I write this article for myself as much as for the next musician. But before we get there, you may be asking yourself what this whole blog is all about (not just this post), and who is it for? Who is it aimed at?
Perhaps it would be too general to say that it’s aimed at the music content creator (the artist), the person who makes the music, and it’s also aimed at the music content consumer (the listener), who will hear the music and then make a decision about is likeability.
Maybe that makes its scope too wide, but for me, the overriding aim of this blog is to serve people musically, whether they be creators or consumers.
So anyway, this particular blog posting is maybe meant more for the creators than the consumers, but maybe anybody can learn a life lesson from it. Perhaps you find yourself sitting on the fence between two careers, a musical one and a corporate/day job one. I think it’s okay if you suck at the day job and are good at the music, because you know where you are headed. But what if you are good at both, and depending on which company you keep, people are expecting you to head in the one direction?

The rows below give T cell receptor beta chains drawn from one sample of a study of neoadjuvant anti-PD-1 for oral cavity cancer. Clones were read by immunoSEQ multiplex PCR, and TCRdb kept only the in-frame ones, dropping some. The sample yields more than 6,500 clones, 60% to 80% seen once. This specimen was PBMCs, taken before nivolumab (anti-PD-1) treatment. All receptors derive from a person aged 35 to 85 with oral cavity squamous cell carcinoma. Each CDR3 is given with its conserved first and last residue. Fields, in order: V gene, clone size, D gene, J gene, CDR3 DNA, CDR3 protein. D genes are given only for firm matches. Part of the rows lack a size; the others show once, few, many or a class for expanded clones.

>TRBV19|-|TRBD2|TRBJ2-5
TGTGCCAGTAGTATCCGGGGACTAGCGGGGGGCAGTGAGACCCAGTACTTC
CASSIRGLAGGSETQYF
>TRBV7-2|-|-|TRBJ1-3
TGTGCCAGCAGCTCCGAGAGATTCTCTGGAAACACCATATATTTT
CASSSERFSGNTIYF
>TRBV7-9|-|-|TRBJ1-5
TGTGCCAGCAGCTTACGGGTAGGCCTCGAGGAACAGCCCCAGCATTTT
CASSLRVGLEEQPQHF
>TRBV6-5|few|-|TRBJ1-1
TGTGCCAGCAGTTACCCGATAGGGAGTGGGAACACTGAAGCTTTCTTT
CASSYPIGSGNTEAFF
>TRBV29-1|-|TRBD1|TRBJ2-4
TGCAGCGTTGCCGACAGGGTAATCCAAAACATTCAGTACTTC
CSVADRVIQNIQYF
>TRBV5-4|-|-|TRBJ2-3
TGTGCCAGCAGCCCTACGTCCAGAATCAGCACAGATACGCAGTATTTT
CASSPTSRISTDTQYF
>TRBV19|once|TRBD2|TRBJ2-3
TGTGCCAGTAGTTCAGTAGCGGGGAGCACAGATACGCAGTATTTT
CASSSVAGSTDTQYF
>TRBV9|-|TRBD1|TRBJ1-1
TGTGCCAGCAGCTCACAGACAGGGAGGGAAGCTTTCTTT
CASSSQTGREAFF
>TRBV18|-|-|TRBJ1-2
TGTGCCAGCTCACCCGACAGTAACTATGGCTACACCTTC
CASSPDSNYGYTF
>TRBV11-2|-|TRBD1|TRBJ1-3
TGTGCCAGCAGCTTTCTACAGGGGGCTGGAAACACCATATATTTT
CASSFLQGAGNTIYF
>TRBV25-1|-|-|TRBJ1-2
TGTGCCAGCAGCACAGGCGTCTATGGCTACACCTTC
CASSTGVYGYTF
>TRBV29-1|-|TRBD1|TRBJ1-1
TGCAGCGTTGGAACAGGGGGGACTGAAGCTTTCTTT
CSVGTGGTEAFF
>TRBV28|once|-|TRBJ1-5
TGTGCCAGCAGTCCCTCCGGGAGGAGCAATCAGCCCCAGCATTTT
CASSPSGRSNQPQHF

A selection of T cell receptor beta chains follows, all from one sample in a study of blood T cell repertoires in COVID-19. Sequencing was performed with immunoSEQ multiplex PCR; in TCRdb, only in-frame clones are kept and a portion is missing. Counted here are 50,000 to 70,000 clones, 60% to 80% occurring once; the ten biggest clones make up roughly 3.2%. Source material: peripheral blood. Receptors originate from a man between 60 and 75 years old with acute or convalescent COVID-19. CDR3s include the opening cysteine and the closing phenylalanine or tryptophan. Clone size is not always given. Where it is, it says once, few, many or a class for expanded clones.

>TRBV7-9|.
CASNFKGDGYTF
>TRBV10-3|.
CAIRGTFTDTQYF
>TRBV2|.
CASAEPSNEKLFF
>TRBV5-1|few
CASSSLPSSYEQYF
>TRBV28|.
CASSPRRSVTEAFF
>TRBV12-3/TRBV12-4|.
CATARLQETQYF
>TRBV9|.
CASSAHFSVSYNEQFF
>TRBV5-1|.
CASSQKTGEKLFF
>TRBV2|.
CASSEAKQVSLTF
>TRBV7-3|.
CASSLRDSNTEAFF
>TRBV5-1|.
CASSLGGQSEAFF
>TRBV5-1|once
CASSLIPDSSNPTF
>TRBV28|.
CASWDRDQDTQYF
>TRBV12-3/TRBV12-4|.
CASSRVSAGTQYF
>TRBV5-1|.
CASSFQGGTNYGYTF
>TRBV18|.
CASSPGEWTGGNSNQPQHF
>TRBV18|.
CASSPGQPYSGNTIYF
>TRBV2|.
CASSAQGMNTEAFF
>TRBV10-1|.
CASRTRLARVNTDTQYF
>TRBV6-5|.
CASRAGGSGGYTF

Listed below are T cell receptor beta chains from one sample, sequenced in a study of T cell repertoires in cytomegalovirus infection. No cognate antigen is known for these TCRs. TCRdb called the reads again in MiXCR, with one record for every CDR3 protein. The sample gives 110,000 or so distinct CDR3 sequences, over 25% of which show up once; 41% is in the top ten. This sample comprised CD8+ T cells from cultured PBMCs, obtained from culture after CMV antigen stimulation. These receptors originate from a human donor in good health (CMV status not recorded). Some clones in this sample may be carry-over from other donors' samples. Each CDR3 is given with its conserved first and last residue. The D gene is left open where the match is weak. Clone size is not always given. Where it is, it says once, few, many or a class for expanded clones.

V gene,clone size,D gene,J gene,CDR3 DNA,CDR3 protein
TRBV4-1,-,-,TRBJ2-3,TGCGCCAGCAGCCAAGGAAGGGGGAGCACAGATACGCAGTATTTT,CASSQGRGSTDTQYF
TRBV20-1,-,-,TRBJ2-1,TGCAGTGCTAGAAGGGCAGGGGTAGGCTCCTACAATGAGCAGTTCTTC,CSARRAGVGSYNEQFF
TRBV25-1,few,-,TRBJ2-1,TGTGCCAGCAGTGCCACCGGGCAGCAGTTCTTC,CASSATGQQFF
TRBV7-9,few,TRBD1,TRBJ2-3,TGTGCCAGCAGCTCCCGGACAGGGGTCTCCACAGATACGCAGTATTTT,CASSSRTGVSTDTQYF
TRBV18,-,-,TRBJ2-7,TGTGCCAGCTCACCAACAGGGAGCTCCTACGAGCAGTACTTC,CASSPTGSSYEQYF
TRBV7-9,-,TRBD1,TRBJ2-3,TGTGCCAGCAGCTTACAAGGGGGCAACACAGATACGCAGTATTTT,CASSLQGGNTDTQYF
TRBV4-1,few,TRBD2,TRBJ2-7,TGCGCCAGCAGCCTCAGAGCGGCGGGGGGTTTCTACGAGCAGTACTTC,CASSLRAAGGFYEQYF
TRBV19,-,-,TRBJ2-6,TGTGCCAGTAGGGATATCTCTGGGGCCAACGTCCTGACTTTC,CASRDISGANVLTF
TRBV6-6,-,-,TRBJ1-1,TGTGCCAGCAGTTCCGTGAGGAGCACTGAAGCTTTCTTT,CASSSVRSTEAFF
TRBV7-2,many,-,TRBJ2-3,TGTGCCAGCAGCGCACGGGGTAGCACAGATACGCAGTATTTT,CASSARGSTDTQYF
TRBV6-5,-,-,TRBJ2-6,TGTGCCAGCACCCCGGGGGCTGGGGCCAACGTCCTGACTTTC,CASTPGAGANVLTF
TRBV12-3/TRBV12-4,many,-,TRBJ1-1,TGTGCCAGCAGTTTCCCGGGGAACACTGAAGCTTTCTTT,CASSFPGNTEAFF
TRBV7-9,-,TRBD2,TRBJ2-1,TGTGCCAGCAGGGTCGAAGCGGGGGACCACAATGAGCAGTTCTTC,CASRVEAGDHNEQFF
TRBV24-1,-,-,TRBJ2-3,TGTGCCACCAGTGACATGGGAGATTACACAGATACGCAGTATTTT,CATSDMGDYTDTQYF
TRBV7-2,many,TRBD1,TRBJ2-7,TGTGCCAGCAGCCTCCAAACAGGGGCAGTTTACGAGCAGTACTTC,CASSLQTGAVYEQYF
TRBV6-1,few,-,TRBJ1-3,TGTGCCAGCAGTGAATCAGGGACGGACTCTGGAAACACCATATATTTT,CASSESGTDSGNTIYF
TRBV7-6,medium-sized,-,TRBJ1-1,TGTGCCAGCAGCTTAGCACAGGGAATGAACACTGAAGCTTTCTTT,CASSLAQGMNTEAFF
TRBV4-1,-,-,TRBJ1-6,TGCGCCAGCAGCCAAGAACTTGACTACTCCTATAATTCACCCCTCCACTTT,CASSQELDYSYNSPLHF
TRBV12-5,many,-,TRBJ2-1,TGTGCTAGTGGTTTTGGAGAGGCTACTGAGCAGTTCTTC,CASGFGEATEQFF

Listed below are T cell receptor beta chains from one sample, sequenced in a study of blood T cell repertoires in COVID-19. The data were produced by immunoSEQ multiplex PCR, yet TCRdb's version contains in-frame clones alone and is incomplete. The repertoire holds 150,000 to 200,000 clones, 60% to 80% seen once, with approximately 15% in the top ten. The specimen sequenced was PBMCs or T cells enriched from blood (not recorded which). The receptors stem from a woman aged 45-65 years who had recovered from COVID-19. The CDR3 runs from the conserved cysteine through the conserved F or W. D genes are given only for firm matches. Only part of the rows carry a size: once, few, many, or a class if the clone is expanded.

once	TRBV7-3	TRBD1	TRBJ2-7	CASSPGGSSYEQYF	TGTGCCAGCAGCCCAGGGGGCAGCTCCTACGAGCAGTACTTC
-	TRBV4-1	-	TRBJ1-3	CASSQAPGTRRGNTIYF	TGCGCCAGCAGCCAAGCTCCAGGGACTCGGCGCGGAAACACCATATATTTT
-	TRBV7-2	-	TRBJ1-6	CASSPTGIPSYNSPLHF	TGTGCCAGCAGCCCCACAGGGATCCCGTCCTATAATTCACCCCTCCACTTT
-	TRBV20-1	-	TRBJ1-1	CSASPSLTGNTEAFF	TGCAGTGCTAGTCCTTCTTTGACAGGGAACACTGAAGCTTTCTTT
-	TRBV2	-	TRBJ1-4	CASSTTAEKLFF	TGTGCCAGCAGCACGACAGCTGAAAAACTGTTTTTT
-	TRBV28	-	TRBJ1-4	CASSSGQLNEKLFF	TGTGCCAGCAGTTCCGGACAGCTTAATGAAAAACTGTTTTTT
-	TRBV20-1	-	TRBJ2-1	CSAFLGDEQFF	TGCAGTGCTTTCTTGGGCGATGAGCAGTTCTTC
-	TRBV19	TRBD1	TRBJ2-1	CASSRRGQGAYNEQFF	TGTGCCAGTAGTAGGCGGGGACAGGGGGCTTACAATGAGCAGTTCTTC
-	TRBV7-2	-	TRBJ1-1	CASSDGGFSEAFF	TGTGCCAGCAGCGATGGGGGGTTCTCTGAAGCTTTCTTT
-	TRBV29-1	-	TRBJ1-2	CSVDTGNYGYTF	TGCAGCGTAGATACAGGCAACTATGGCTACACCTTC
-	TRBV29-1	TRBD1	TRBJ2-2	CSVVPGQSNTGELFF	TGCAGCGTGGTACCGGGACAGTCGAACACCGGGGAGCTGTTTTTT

Well, a wise man once said to me that when faced with two seemingly diverse career paths, there are 3 things you can do to make decisions: first, decide to pursue the one career and then the other. It is not uncommon to have people switch careers later on in their lives, and pursue a whole different path – especially in the modern era, where 40 is the new 20, and 70 is the new 50.
We are very fortunate to live in an age where we can do this. Fifty years ago, if you were a Black woman living in South Africa, your career choices were limited to nursing and teaching. Heaven help you if you wanted to be a business woman or something.
Read on for more insights into dual careers.